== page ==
I am a middle-school social studies teacher writing in response to the letter about immigration and American culture from reader Robert Miler in the Feb. 14 edition (“Immigrants must adapt”). Mr. Miller is certainly entitled to his opinion but simply wrong about the facts that he cites.
Mr. Miller states that multiculturalism dilutes the national sovereignty and national identity of America. He states that immigrants should adapt to “our language” and “our Christian religion” and “our culture.” He admonishes immigrants to “accept the country you chose or go back to your own.”
Mr. Miller’s ill-conceived ideas could come straight out of the anti-immigrant political party of the 1850s called the “Know Nothings.” First of all, he should not assume that every American born here shares his idea of what “our” country is or isn’t. What is more American than a hot dog? Maybe pizza or a taco? All three entered American culture as foods from different immigrant groups but are now enjoyed by millions of Americans of different ancestral backgrounds.
While many nations have official languages, America chose not to, precisely because we are a nation of immigrants. Whether it is an immigrant from Germany in 1840, China in 1880, Italy in 1910 or Korea in 1990, the pattern of language assimilation is remarkably similar. While the first generation may have varying levels of trouble learning English, succeeding generations always do learn.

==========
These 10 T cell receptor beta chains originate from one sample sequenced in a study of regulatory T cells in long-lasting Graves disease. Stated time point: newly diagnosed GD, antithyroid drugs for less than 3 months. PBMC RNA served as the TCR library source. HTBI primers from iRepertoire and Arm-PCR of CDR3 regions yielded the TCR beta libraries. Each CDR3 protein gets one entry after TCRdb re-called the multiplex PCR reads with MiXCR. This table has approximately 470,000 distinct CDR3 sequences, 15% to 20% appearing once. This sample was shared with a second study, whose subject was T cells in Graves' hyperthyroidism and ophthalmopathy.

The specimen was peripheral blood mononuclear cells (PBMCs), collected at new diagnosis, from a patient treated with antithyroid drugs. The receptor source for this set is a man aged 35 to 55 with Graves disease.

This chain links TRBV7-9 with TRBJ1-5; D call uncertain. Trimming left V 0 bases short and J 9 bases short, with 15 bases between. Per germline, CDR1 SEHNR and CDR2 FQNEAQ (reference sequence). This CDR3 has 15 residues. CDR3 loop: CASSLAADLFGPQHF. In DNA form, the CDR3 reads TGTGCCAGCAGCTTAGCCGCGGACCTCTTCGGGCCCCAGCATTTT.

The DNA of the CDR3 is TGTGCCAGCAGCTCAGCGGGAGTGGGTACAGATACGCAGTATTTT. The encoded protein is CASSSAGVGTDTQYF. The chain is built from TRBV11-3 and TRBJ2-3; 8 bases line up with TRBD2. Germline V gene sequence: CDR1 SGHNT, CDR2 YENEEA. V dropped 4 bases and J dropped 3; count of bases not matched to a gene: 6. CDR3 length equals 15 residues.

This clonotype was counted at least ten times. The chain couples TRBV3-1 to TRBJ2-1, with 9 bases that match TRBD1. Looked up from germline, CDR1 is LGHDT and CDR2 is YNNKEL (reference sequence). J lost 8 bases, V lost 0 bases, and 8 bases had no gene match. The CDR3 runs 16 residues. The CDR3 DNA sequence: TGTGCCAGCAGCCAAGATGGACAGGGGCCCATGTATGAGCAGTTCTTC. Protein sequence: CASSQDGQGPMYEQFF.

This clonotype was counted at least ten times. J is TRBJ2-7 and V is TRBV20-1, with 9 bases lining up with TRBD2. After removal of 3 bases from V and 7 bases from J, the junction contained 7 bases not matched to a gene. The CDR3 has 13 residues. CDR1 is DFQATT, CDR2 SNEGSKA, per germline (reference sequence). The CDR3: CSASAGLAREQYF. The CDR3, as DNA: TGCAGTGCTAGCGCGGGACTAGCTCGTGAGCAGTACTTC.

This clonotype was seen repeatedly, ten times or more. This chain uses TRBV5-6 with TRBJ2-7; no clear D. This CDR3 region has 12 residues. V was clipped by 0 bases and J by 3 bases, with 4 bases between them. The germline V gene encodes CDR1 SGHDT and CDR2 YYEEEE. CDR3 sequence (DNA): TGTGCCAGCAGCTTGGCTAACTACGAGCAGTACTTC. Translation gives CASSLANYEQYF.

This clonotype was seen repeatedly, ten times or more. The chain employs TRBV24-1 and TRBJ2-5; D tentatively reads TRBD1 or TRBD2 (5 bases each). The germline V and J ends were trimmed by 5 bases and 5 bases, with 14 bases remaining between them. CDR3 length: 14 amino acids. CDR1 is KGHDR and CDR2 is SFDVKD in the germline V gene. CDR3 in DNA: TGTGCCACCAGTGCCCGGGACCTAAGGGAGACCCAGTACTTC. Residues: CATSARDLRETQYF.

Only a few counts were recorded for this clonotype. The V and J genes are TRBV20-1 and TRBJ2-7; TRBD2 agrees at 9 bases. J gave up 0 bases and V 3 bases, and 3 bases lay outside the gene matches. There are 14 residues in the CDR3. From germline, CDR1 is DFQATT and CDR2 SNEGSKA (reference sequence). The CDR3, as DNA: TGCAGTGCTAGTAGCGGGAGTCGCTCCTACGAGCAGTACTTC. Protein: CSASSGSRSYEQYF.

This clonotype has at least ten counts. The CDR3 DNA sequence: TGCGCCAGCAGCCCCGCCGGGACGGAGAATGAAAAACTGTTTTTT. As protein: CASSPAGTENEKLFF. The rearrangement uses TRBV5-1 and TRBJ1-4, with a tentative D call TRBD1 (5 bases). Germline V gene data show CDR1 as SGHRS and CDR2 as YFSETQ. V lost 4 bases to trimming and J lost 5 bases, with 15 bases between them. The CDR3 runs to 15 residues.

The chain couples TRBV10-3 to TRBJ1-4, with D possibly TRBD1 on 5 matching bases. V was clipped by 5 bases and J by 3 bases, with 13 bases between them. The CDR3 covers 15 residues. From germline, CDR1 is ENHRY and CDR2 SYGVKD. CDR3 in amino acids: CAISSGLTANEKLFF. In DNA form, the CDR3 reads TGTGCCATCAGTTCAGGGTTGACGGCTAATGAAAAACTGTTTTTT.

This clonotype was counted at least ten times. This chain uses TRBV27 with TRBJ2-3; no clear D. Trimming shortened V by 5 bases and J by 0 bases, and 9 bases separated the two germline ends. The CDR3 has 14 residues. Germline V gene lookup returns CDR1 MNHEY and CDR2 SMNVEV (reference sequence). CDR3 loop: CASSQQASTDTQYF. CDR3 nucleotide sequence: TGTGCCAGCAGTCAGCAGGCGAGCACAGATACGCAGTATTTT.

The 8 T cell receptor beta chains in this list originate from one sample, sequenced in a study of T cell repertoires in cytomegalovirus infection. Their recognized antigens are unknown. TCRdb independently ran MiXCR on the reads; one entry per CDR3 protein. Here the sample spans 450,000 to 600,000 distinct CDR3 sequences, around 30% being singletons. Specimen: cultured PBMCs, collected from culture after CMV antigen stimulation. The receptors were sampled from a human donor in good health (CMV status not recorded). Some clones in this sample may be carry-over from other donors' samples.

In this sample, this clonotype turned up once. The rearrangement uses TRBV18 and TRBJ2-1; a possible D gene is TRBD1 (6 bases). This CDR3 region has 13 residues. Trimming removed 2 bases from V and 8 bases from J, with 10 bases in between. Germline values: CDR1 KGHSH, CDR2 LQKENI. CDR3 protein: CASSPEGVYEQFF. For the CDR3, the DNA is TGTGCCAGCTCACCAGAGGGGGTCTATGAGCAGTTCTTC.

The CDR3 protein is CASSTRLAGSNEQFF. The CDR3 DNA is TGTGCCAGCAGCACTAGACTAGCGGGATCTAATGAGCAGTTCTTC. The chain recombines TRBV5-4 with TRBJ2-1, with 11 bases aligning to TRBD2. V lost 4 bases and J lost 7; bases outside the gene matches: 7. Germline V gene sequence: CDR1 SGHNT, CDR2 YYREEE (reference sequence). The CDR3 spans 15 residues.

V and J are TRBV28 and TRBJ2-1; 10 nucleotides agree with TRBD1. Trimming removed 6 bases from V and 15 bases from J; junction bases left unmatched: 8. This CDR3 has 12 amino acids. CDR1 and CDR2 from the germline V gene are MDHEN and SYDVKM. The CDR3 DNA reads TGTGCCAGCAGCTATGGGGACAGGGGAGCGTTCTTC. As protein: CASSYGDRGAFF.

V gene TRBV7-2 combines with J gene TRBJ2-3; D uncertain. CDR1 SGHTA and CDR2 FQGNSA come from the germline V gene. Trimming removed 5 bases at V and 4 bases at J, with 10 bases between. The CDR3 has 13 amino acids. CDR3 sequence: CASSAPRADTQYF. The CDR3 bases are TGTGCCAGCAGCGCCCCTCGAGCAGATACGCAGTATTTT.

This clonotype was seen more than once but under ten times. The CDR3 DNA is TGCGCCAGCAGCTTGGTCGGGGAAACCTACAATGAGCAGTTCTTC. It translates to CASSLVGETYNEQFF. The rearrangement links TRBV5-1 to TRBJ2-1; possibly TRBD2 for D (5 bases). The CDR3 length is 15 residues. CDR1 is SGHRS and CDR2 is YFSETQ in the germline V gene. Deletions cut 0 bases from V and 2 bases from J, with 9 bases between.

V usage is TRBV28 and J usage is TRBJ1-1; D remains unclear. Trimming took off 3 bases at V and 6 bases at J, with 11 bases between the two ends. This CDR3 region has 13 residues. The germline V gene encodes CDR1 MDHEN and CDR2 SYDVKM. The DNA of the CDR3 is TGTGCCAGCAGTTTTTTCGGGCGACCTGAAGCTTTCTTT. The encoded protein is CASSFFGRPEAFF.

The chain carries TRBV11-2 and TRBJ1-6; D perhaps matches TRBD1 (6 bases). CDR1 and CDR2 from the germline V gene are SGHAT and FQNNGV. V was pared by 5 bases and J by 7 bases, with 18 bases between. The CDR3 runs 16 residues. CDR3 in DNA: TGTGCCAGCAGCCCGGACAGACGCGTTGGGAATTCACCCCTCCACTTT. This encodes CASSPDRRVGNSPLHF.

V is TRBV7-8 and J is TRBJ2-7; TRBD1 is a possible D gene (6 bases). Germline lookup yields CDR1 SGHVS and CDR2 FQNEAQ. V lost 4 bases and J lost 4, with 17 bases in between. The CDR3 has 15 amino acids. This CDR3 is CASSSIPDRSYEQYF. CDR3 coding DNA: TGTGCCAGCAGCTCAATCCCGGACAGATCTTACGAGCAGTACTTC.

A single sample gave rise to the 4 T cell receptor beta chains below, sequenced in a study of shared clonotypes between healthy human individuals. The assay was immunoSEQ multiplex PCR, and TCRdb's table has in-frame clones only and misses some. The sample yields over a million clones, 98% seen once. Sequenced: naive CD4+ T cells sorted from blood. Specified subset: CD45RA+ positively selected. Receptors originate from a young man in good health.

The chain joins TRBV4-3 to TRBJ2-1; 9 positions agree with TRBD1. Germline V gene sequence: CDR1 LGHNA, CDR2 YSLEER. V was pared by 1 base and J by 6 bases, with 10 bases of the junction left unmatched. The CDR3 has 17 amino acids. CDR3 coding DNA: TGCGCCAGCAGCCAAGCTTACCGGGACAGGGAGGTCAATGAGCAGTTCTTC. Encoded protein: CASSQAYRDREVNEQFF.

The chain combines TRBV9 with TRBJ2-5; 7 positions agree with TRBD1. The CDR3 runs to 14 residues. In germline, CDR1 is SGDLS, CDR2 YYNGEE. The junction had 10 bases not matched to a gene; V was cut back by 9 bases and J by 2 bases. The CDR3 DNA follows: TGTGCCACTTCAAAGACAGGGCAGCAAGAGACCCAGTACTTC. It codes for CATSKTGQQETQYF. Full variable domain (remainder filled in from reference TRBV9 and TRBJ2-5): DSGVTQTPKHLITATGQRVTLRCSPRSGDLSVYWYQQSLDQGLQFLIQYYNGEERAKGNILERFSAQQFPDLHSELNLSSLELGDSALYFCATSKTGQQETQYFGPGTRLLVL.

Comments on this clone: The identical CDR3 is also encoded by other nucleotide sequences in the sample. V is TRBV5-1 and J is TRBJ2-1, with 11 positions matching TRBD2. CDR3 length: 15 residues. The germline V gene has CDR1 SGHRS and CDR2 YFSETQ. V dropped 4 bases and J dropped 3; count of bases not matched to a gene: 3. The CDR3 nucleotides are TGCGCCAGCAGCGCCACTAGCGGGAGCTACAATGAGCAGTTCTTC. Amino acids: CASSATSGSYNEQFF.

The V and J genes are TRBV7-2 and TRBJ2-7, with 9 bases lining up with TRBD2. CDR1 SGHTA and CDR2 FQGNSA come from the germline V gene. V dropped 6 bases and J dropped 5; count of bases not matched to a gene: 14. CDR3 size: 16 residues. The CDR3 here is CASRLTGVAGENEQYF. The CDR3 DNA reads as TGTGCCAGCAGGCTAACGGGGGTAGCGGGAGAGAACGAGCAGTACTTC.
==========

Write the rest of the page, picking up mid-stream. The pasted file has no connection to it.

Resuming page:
As far as religion is concerned I would like to remind Mr. Miller that the Pilgrims came to America as a Christian group that was persecuted by other Christian groups. In fact, as Europe suffered from Christian-on-Christian violence, many of those victims came to America to practice their own religion without fear. Religious freedom is so ingrained in our national beliefs that it is enshrined in the First Amendment, which states the U.S. does not and will not have an official religion and people may worship according to their beliefs.
One of the central threads of our shared history is that we are all immigrants. Even native Americans, the original human inhabitants, emigrated from other continents. And all immigrant groups have made contributions to American culture. African Americans, many of whom today are the descendants of unwilling immigrants, have helped make our nation a more vibrant and better society. Each immigrant group adds to American culture and assimilates into American culture and thus retains the cultural heritage of their past and embraces America as their future.
I am a proud resident of Queens, which has the most diverse population in the nation. I teach the history of the United States and of immigration to students at the Joseph Pulitzer Intermediate School. The students are immigrants themselves or the sons and daughters of immigrants. I am the grandson of immigrants. There is no such thing as an illegal person.
Maybe not all Americans share the sentiments of Emma Lazarus, but I know that millions of my fellow Americans will join me in echoing those words engraved into the Statue of Liberty and say welcome to the new immigrants of America:
“Give me your tired, your poor,
Your huddled masses yearning to breathe free,
The wretched refuse of your teeming shore.
Send these, the homeless, tempest-tost to me,
I lift my lamp beside the golden door!”